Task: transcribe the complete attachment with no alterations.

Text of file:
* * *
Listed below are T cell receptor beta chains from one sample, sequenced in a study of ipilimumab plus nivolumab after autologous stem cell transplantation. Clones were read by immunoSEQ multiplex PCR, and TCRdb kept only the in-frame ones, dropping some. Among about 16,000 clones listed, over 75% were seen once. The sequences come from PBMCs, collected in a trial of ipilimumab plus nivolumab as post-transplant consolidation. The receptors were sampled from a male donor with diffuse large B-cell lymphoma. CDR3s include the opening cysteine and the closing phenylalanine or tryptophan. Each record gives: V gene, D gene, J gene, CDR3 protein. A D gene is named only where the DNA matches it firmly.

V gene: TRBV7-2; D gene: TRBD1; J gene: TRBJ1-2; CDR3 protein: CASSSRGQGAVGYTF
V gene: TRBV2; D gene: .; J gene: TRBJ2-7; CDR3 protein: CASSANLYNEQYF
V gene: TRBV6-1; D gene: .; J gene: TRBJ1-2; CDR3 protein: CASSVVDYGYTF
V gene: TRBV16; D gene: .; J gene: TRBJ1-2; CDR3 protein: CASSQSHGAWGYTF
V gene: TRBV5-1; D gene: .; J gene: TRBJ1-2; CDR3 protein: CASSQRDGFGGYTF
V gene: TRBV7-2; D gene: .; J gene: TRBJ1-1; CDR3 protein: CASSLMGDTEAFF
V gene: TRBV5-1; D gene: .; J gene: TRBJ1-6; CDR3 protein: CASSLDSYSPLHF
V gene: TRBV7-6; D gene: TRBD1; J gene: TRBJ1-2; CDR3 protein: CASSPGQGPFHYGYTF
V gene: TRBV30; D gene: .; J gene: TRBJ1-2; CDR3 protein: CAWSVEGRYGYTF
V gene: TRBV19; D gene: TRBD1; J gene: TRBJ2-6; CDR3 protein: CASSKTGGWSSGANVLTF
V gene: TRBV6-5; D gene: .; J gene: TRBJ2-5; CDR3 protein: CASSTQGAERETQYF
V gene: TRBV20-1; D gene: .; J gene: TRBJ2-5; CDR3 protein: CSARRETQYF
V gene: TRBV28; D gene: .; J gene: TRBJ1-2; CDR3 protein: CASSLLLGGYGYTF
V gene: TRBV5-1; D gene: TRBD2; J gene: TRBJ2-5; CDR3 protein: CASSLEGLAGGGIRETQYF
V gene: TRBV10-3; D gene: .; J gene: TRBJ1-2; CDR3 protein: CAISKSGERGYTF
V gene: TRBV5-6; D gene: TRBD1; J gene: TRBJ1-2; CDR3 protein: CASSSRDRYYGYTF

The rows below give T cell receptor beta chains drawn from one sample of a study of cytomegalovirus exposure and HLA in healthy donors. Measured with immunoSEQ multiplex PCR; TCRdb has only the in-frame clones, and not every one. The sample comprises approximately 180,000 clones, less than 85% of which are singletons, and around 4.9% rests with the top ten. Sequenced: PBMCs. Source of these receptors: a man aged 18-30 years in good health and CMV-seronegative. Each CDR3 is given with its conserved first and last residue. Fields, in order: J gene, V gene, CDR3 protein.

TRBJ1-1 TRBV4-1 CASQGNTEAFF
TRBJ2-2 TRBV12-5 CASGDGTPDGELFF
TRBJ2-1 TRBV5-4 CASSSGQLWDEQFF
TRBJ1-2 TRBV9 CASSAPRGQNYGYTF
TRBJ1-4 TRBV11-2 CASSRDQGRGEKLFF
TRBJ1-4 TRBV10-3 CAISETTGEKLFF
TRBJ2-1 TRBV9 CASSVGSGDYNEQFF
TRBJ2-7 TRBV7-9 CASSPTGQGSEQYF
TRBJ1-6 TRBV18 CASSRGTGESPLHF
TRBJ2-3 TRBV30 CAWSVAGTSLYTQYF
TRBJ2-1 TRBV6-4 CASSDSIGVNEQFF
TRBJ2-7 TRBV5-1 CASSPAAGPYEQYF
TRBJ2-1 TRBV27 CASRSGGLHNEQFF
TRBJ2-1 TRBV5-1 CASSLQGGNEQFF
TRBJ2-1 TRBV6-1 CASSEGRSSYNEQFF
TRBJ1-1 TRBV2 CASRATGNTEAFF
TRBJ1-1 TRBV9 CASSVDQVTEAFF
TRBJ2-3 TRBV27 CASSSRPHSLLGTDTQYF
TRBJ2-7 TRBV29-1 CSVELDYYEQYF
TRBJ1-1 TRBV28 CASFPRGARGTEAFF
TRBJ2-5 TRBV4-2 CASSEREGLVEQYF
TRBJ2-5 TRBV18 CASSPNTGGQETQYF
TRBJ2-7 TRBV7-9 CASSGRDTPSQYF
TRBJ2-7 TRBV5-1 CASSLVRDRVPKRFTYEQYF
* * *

Listed below are T cell receptor beta chains from one sample, sequenced in a study of ipilimumab plus nivolumab after autologous stem cell transplantation. Clones were read by immunoSEQ multiplex PCR, and TCRdb kept only the in-frame ones, dropping some. Among about 16,000 clones listed, over 75% were seen once. The sequences come from PBMCs, collected in a trial of ipilimumab plus nivolumab as post-transplant consolidation. The receptors were sampled from a male donor with diffuse large B-cell lymphoma. CDR3s include the opening cysteine and the closing phenylalanine or tryptophan. Each record gives: V gene, D gene, J gene, CDR3 protein. A D gene is named only where the DNA matches it firmly.

V gene: TRBV7-2; D gene: TRBD1; J gene: TRBJ1-2; CDR3 protein: CASSSRGQGAVGYTF
V gene: TRBV2; D gene: .; J gene: TRBJ2-7; CDR3 protein: CASSANLYNEQYF
V gene: TRBV6-1; D gene: .; J gene: TRBJ1-2; CDR3 protein: CASSVVDYGYTF
V gene: TRBV16; D gene: .; J gene: TRBJ1-2; CDR3 protein: CASSQSHGAWGYTF
V gene: TRBV5-1; D gene: .; J gene: TRBJ1-2; CDR3 protein: CASSQRDGFGGYTF
V gene: TRBV7-2; D gene: .; J gene: TRBJ1-1; CDR3 protein: CASSLMGDTEAFF
V gene: TRBV5-1; D gene: .; J gene: TRBJ1-6; CDR3 protein: CASSLDSYSPLHF
V gene: TRBV7-6; D gene: TRBD1; J gene: TRBJ1-2; CDR3 protein: CASSPGQGPFHYGYTF
V gene: TRBV30; D gene: .; J gene: TRBJ1-2; CDR3 protein: CAWSVEGRYGYTF
V gene: TRBV19; D gene: TRBD1; J gene: TRBJ2-6; CDR3 protein: CASSKTGGWSSGANVLTF
V gene: TRBV6-5; D gene: .; J gene: TRBJ2-5; CDR3 protein: CASSTQGAERETQYF
V gene: TRBV20-1; D gene: .; J gene: TRBJ2-5; CDR3 protein: CSARRETQYF
V gene: TRBV28; D gene: .; J gene: TRBJ1-2; CDR3 protein: CASSLLLGGYGYTF
V gene: TRBV5-1; D gene: TRBD2; J gene: TRBJ2-5; CDR3 protein: CASSLEGLAGGGIRETQYF
V gene: TRBV10-3; D gene: .; J gene: TRBJ1-2; CDR3 protein: CAISKSGERGYTF
V gene: TRBV5-6; D gene: TRBD1; J gene: TRBJ1-2; CDR3 protein: CASSSRDRYYGYTF

The rows below give T cell receptor beta chains drawn from one sample of a study of cytomegalovirus exposure and HLA in healthy donors. Measured with immunoSEQ multiplex PCR; TCRdb has only the in-frame clones, and not every one. The sample comprises approximately 180,000 clones, less than 85% of which are singletons, and around 4.9% rests with the top ten. Sequenced: PBMCs. Source of these receptors: a man aged 18-30 years in good health and CMV-seronegative. Each CDR3 is given with its conserved first and last residue. Fields, in order: J gene, V gene, CDR3 protein.

TRBJ1-1 TRBV4-1 CASQGNTEAFF
TRBJ2-2 TRBV12-5 CASGDGTPDGELFF
TRBJ2-1 TRBV5-4 CASSSGQLWDEQFF
TRBJ1-2 TRBV9 CASSAPRGQNYGYTF
TRBJ1-4 TRBV11-2 CASSRDQGRGEKLFF
TRBJ1-4 TRBV10-3 CAISETTGEKLFF
TRBJ2-1 TRBV9 CASSVGSGDYNEQFF
TRBJ2-7 TRBV7-9 CASSPTGQGSEQYF
TRBJ1-6 TRBV18 CASSRGTGESPLHF
TRBJ2-3 TRBV30 CAWSVAGTSLYTQYF
TRBJ2-1 TRBV6-4 CASSDSIGVNEQFF
TRBJ2-7 TRBV5-1 CASSPAAGPYEQYF
TRBJ2-1 TRBV27 CASRSGGLHNEQFF
TRBJ2-1 TRBV5-1 CASSLQGGNEQFF
TRBJ2-1 TRBV6-1 CASSEGRSSYNEQFF
TRBJ1-1 TRBV2 CASRATGNTEAFF
TRBJ1-1 TRBV9 CASSVDQVTEAFF
TRBJ2-3 TRBV27 CASSSRPHSLLGTDTQYF
TRBJ2-7 TRBV29-1 CSVELDYYEQYF
TRBJ1-1 TRBV28 CASFPRGARGTEAFF
TRBJ2-5 TRBV4-2 CASSEREGLVEQYF
TRBJ2-5 TRBV18 CASSPNTGGQETQYF
TRBJ2-7 TRBV7-9 CASSGRDTPSQYF
TRBJ2-7 TRBV5-1 CASSLVRDRVPKRFTYEQYF